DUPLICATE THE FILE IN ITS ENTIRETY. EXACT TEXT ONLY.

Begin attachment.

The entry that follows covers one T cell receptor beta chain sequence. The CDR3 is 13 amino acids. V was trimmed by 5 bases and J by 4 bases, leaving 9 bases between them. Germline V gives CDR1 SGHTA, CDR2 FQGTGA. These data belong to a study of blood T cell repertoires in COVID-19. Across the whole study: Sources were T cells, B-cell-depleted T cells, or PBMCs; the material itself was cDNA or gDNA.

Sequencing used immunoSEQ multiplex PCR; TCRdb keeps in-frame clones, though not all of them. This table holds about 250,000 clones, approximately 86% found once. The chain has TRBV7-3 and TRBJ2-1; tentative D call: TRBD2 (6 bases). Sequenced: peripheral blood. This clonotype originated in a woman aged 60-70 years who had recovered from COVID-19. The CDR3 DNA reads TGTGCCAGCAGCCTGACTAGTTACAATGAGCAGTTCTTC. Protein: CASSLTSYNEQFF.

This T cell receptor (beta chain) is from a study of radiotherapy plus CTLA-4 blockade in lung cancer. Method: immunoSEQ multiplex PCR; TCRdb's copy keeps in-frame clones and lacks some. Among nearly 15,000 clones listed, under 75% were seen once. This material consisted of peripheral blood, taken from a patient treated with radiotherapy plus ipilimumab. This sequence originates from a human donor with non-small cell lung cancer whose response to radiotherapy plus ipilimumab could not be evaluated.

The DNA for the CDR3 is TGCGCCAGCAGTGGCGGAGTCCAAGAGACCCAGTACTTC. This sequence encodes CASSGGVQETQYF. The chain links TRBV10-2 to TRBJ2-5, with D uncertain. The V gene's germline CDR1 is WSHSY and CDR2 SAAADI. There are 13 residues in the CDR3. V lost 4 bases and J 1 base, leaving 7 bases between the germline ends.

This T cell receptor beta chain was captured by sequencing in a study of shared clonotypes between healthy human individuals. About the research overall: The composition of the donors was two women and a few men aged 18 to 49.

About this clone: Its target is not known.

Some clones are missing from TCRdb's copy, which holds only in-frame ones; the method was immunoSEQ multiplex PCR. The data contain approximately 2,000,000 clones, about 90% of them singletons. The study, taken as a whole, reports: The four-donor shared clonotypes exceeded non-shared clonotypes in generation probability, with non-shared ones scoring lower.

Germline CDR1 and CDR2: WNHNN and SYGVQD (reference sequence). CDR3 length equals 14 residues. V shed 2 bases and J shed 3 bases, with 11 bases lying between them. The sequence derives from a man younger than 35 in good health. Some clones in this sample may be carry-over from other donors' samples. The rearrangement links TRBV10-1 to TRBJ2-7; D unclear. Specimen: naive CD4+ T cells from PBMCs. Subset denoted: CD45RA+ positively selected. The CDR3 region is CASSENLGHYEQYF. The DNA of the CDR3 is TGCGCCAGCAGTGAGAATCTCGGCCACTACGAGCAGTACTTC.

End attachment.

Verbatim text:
The entry that follows covers one T cell receptor beta chain sequence. The CDR3 is 13 amino acids. V was trimmed by 5 bases and J by 4 bases, leaving 9 bases between them. Germline V gives CDR1 SGHTA, CDR2 FQGTGA. These data belong to a study of blood T cell repertoires in COVID-19. Across the whole study: Sources were T cells, B-cell-depleted T cells, or PBMCs; the material itself was cDNA or gDNA.

Sequencing used immunoSEQ multiplex PCR; TCRdb keeps in-frame clones, though not all of them. This table holds about 250,000 clones, approximately 86% found once. The chain has TRBV7-3 and TRBJ2-1; tentative D call: TRBD2 (6 bases). Sequenced: peripheral blood. This clonotype originated in a woman aged 60-70 years who had recovered from COVID-19. The CDR3 DNA reads TGTGCCAGCAGCCTGACTAGTTACAATGAGCAGTTCTTC. Protein: CASSLTSYNEQFF.

This T cell receptor (beta chain) is from a study of radiotherapy plus CTLA-4 blockade in lung cancer. Method: immunoSEQ multiplex PCR; TCRdb's copy keeps in-frame clones and lacks some. Among nearly 15,000 clones listed, under 75% were seen once. This material consisted of peripheral blood, taken from a patient treated with radiotherapy plus ipilimumab. This sequence originates from a human donor with non-small cell lung cancer whose response to radiotherapy plus ipilimumab could not be evaluated.

The DNA for the CDR3 is TGCGCCAGCAGTGGCGGAGTCCAAGAGACCCAGTACTTC. This sequence encodes CASSGGVQETQYF. The chain links TRBV10-2 to TRBJ2-5, with D uncertain. The V gene's germline CDR1 is WSHSY and CDR2 SAAADI. There are 13 residues in the CDR3. V lost 4 bases and J 1 base, leaving 7 bases between the germline ends.

This T cell receptor beta chain was captured by sequencing in a study of shared clonotypes between healthy human individuals. About the research overall: The composition of the donors was two women and a few men aged 18 to 49.

About this clone: Its target is not known.

Some clones are missing from TCRdb's copy, which holds only in-frame ones; the method was immunoSEQ multiplex PCR. The data contain approximately 2,000,000 clones, about 90% of them singletons. The study, taken as a whole, reports: The four-donor shared clonotypes exceeded non-shared clonotypes in generation probability, with non-shared ones scoring lower.

Germline CDR1 and CDR2: WNHNN and SYGVQD (reference sequence). CDR3 length equals 14 residues. V shed 2 bases and J shed 3 bases, with 11 bases lying between them. The sequence derives from a man younger than 35 in good health. Some clones in this sample may be carry-over from other donors' samples. The rearrangement links TRBV10-1 to TRBJ2-7; D unclear. Specimen: naive CD4+ T cells from PBMCs. Subset denoted: CD45RA+ positively selected. The CDR3 region is CASSENLGHYEQYF. The DNA of the CDR3 is TGCGCCAGCAGTGAGAATCTCGGCCACTACGAGCAGTACTTC.